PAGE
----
Milwaukee Journal Sentinel
5 homes in 5 months — city’s slow response to lead safety
Only five homes with lead-poisoned children living in them were made lead safe by the City of Milwaukee during the first five months of the year.
Those five homes are among 46 properties where lead hazards were removed by or under the direction of the city between January and early June, according to information obtained through an open records request.
“That’s just unacceptable,” Ald. Michael Murphy said when provided the numbers.
“It’s very disappointing, because where children are found with elevated blood levels in their home, those should be our No. 1 priorities,” Murphy said.
“We should be going into those homes and remediating those cases as quickly as possible.”
The Milwaukee Health Department has been struggling for months.
Bevan Baker, the city’s former health commissioner, was ousted in January after news broke about problems with the agency’s programs aimed at preventing lead poisoning among Milwaukee children.
Patricia McManus has been serving as interim commissioner since February.
McManus did not respond to a request for an interview.
The Common Council is scheduled to vote next week on confirming Jeanette Kowalik as the new health commissioner. Mayor Tom Barrett picked Kowalik to lead the troubled agency in July.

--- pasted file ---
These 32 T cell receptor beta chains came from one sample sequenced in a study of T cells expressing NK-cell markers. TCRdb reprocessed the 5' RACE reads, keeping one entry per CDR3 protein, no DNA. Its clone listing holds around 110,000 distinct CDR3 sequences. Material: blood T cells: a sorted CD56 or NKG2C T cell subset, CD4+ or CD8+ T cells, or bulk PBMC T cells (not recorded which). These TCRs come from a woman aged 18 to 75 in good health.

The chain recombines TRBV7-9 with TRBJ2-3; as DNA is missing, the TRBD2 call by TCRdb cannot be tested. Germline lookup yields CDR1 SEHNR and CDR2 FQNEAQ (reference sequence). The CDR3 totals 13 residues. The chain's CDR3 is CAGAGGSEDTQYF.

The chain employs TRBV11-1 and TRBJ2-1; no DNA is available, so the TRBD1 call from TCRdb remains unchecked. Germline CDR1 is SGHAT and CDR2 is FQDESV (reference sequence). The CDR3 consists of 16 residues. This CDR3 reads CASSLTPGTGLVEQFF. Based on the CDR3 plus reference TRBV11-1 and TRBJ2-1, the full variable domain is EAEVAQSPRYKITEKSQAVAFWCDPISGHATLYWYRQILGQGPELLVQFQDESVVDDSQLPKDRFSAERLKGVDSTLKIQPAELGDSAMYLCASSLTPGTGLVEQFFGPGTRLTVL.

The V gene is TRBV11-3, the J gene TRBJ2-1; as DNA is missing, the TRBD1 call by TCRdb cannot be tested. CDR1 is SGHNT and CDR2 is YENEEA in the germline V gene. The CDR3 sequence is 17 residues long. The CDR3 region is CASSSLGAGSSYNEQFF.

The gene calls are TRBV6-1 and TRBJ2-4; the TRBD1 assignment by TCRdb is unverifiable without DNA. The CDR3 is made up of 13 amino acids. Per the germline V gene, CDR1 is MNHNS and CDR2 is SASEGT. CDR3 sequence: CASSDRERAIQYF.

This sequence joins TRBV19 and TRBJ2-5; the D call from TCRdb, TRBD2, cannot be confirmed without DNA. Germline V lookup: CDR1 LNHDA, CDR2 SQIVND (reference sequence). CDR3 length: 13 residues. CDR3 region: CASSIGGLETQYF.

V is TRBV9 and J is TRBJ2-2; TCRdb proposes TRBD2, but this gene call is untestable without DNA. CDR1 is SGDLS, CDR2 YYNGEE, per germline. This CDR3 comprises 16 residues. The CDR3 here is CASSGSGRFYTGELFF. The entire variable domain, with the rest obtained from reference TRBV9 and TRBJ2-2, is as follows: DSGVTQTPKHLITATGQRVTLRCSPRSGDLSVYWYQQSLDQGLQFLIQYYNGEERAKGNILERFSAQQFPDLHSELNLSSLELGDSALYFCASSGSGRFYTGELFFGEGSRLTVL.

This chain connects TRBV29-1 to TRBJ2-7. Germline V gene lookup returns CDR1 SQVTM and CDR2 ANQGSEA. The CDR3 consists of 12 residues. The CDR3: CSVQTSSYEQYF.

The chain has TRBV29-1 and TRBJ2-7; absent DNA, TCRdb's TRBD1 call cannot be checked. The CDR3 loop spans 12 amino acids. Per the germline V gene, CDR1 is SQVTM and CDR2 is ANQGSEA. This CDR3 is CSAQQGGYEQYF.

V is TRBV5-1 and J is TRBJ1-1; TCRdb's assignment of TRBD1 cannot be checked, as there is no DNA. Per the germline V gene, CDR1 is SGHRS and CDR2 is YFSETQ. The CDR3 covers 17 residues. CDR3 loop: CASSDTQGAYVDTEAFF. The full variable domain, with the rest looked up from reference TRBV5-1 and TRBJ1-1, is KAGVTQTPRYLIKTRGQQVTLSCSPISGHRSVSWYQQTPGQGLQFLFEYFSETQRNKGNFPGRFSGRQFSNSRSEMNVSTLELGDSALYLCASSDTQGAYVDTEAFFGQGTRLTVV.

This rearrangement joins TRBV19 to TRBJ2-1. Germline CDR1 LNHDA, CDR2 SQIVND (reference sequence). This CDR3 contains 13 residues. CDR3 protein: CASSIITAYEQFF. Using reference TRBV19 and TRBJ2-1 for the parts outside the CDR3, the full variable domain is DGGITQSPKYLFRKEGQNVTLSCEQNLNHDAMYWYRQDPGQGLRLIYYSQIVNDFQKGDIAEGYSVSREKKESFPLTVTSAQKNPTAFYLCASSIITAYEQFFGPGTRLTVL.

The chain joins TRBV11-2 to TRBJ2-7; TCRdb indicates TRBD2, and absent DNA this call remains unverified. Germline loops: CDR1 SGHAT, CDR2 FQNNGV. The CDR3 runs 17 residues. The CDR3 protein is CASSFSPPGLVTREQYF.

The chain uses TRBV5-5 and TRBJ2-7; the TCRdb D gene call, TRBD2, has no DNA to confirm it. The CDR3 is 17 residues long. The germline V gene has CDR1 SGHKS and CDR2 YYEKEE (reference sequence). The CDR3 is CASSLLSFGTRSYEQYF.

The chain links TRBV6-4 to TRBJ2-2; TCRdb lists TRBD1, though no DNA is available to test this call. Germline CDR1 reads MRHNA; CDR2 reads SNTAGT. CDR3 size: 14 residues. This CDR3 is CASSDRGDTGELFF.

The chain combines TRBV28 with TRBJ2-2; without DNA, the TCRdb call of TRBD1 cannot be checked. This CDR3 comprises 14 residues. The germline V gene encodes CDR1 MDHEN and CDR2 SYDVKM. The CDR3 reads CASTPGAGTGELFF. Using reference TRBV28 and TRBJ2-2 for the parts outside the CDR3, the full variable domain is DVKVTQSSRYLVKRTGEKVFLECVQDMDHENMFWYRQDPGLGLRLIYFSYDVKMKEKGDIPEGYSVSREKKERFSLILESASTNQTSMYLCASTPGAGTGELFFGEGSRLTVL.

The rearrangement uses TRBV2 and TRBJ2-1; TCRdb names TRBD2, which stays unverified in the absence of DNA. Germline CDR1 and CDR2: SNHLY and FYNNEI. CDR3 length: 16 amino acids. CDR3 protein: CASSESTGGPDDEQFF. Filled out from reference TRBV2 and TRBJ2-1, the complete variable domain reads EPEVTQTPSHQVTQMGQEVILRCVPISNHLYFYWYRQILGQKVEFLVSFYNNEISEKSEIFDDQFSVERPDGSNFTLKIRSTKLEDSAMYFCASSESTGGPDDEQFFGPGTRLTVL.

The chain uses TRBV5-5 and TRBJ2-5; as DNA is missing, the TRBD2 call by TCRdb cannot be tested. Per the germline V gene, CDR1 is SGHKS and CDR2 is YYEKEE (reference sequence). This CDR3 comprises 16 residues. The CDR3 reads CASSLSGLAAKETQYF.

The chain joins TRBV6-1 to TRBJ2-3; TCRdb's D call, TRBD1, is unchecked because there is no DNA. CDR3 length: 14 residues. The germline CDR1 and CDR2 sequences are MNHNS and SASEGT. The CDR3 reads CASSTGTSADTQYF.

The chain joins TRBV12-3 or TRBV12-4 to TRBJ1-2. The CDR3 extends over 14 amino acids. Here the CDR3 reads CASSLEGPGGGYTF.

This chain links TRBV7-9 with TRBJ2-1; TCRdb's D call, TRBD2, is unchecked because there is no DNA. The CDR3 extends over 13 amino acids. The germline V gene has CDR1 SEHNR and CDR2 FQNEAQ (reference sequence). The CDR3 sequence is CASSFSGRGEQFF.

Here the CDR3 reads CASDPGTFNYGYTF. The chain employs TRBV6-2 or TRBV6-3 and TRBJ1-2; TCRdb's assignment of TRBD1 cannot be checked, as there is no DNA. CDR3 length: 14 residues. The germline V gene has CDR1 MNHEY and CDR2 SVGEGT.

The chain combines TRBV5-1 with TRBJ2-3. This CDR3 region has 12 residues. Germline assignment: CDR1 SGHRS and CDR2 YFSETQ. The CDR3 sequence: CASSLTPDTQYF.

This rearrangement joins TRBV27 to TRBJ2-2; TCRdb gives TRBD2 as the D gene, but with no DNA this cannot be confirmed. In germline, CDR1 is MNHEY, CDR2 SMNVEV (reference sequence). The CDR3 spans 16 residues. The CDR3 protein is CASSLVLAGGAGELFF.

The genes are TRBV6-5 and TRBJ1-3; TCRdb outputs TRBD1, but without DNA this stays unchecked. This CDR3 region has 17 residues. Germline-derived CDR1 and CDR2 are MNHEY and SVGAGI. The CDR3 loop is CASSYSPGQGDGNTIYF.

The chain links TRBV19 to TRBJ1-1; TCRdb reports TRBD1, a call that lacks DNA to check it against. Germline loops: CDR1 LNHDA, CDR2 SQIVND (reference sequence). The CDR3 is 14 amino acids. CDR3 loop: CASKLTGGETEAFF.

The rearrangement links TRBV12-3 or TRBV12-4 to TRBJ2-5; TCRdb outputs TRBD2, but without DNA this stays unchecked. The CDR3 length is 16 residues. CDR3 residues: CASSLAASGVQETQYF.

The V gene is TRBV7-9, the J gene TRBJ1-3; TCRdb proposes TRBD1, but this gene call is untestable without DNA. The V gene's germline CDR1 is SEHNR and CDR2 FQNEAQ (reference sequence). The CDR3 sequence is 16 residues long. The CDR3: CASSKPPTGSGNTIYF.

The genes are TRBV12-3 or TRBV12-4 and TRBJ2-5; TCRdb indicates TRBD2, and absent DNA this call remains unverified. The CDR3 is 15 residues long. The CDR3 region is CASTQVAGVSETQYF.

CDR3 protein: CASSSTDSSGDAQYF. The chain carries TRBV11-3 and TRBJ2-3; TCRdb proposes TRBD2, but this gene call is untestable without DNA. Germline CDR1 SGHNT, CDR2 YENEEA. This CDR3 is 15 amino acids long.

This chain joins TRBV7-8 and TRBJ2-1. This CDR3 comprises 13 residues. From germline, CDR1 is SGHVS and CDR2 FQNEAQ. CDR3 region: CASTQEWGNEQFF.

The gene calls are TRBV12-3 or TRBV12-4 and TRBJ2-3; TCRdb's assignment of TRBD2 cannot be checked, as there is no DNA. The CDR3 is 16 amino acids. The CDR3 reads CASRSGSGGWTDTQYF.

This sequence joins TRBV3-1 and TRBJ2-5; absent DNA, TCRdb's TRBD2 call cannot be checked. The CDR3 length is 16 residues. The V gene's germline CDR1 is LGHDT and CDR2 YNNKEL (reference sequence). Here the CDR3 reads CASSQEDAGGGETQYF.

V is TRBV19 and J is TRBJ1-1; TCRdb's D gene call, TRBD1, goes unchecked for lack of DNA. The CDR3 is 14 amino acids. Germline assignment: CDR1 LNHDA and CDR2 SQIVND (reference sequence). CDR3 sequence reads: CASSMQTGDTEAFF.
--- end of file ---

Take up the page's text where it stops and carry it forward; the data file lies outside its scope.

A special Public Safety and Health Committee meeting has been scheduled for Tuesday to take up the appointment, one day before the full Council is expected to meet.
Murphy said he hopes confirming Kowalik as the permanent commissioner will help build stability and improve the department’s ability to help people in need.
“All these promises were made, all these commitments, all these testimonies saying this was our priority. And the numbers don’t reflect that,” Murphy said. “It’s pretty shocking.”
In February, federal officials issued a “stop work order” for the city’s program aimed at reducing lead hazards in homes. The U.S. Department of Housing and Urban Development at the time called on the city to immediately cease work funded by its Lead Hazard Reduction grant, citing issues identified by a monitoring visit.
The letter said the issues, which included owners completing work found to be “noncompliant and unsafe,” needed to be “addressed immediately.”
The Health Department in February called it a “temporary pause.”
“We will work closely with HUD to implement processes that will allow us to better respond to and help families prevent lead poisoning in our community,” the department said at the time.
The agency’s problems go beyond its Lead Poisoning Prevention Program.
The Journal Sentinel has also reported on troubles with Milwaukee’s cancer screening and family planning programs, as well as limits placed on its sexually transmitted infection testing.